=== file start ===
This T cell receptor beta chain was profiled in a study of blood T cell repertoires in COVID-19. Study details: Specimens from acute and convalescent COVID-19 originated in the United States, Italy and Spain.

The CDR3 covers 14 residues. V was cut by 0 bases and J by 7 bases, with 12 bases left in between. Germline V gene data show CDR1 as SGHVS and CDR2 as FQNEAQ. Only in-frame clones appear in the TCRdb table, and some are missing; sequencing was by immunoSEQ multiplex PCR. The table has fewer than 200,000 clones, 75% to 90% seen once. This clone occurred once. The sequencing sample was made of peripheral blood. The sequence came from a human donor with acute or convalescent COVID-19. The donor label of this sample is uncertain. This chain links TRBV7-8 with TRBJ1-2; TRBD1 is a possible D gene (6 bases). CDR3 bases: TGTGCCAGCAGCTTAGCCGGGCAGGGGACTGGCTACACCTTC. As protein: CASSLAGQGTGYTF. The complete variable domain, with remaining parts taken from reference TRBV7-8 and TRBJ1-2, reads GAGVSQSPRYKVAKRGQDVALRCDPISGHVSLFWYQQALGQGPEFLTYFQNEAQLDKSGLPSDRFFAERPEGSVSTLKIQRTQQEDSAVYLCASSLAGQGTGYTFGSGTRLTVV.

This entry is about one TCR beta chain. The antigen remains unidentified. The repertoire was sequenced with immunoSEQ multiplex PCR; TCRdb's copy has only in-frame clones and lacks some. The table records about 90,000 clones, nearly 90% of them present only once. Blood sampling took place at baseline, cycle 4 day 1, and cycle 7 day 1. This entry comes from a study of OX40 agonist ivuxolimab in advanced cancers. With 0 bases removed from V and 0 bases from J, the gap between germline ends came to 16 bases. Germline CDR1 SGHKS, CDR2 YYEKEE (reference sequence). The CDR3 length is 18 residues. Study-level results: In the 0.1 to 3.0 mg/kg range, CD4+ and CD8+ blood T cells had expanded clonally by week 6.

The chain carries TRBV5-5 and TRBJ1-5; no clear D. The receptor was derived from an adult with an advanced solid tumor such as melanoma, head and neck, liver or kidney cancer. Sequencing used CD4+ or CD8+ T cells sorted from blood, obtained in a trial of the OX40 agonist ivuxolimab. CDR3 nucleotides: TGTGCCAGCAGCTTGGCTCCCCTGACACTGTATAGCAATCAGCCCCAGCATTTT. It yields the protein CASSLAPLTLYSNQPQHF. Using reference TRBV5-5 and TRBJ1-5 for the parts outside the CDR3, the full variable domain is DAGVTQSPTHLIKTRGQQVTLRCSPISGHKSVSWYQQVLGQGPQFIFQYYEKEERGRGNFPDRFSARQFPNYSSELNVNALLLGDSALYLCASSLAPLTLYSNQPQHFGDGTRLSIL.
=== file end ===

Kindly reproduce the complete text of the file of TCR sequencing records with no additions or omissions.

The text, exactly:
This T cell receptor beta chain was profiled in a study of blood T cell repertoires in COVID-19. Study details: Specimens from acute and convalescent COVID-19 originated in the United States, Italy and Spain.

The CDR3 covers 14 residues. V was cut by 0 bases and J by 7 bases, with 12 bases left in between. Germline V gene data show CDR1 as SGHVS and CDR2 as FQNEAQ. Only in-frame clones appear in the TCRdb table, and some are missing; sequencing was by immunoSEQ multiplex PCR. The table has fewer than 200,000 clones, 75% to 90% seen once. This clone occurred once. The sequencing sample was made of peripheral blood. The sequence came from a human donor with acute or convalescent COVID-19. The donor label of this sample is uncertain. This chain links TRBV7-8 with TRBJ1-2; TRBD1 is a possible D gene (6 bases). CDR3 bases: TGTGCCAGCAGCTTAGCCGGGCAGGGGACTGGCTACACCTTC. As protein: CASSLAGQGTGYTF. The complete variable domain, with remaining parts taken from reference TRBV7-8 and TRBJ1-2, reads GAGVSQSPRYKVAKRGQDVALRCDPISGHVSLFWYQQALGQGPEFLTYFQNEAQLDKSGLPSDRFFAERPEGSVSTLKIQRTQQEDSAVYLCASSLAGQGTGYTFGSGTRLTVV.

This entry is about one TCR beta chain. The antigen remains unidentified. The repertoire was sequenced with immunoSEQ multiplex PCR; TCRdb's copy has only in-frame clones and lacks some. The table records about 90,000 clones, nearly 90% of them present only once. Blood sampling took place at baseline, cycle 4 day 1, and cycle 7 day 1. This entry comes from a study of OX40 agonist ivuxolimab in advanced cancers. With 0 bases removed from V and 0 bases from J, the gap between germline ends came to 16 bases. Germline CDR1 SGHKS, CDR2 YYEKEE (reference sequence). The CDR3 length is 18 residues. Study-level results: In the 0.1 to 3.0 mg/kg range, CD4+ and CD8+ blood T cells had expanded clonally by week 6.

The chain carries TRBV5-5 and TRBJ1-5; no clear D. The receptor was derived from an adult with an advanced solid tumor such as melanoma, head and neck, liver or kidney cancer. Sequencing used CD4+ or CD8+ T cells sorted from blood, obtained in a trial of the OX40 agonist ivuxolimab. CDR3 nucleotides: TGTGCCAGCAGCTTGGCTCCCCTGACACTGTATAGCAATCAGCCCCAGCATTTT. It yields the protein CASSLAPLTLYSNQPQHF. Using reference TRBV5-5 and TRBJ1-5 for the parts outside the CDR3, the full variable domain is DAGVTQSPTHLIKTRGQQVTLRCSPISGHKSVSWYQQVLGQGPQFIFQYYEKEERGRGNFPDRFSARQFPNYSSELNVNALLLGDSALYLCASSLAPLTLYSNQPQHFGDGTRLSIL.